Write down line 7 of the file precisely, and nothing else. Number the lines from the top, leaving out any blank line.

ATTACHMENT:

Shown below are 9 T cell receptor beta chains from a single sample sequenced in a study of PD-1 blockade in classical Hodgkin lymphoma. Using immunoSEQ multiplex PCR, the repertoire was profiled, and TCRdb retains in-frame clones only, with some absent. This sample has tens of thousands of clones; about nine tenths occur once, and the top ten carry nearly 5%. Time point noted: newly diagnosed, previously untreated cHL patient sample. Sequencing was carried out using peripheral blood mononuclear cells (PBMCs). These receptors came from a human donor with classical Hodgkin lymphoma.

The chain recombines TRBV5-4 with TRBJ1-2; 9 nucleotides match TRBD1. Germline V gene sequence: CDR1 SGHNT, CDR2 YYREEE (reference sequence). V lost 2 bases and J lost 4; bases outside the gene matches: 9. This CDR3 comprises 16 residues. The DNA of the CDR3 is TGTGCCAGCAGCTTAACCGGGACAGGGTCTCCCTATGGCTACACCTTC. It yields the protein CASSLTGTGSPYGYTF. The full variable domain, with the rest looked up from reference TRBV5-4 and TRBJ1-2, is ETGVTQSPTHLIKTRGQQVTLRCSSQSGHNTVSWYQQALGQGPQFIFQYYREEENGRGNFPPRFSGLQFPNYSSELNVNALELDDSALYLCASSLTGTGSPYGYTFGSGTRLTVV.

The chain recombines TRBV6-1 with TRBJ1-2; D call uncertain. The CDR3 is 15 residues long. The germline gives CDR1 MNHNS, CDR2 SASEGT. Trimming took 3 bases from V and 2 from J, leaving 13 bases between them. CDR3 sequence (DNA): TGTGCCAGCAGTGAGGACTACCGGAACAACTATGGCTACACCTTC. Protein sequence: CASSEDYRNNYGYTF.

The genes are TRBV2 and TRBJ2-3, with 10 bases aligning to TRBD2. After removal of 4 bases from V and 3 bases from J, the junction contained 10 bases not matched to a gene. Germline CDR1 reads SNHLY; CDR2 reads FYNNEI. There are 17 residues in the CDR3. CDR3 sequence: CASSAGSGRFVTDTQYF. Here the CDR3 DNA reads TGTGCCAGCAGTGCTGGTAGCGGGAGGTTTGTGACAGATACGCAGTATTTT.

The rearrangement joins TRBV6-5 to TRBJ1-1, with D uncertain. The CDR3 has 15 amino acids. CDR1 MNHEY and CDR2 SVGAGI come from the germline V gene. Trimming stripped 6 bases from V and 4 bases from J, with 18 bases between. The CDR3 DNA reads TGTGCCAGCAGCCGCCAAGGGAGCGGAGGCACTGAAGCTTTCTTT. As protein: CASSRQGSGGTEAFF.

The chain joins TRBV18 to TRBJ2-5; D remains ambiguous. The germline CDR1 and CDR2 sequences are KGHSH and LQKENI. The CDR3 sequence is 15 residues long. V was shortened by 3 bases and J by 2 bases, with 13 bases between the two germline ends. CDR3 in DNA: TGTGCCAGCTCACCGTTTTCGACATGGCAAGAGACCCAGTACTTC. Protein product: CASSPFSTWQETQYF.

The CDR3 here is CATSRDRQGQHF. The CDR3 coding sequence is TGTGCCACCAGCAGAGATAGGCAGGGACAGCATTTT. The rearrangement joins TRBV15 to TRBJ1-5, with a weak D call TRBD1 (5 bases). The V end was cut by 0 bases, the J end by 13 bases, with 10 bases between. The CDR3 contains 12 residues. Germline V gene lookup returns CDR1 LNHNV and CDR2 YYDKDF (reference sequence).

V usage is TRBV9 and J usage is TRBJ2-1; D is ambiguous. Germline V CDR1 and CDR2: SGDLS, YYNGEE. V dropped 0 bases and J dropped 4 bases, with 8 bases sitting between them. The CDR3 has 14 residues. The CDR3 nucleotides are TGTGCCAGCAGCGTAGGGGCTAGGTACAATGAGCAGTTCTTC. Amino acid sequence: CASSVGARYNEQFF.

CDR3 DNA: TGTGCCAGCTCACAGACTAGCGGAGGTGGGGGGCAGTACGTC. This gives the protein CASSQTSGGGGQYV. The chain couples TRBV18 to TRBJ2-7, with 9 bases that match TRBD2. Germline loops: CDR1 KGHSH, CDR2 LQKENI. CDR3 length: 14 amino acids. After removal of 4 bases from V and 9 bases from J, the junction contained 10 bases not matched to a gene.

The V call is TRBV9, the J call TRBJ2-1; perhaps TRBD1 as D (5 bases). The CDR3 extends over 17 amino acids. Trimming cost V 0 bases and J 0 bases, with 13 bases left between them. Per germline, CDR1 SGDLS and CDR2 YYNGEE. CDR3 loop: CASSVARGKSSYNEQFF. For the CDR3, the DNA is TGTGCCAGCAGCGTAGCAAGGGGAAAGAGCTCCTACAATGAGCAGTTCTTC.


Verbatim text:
The CDR3 here is CATSRDRQGQHF. The CDR3 coding sequence is TGTGCCACCAGCAGAGATAGGCAGGGACAGCATTTT. The rearrangement joins TRBV15 to TRBJ1-5, with a weak D call TRBD1 (5 bases). The V end was cut by 0 bases, the J end by 13 bases, with 10 bases between. The CDR3 contains 12 residues. Germline V gene lookup returns CDR1 LNHNV and CDR2 YYDKDF (reference sequence).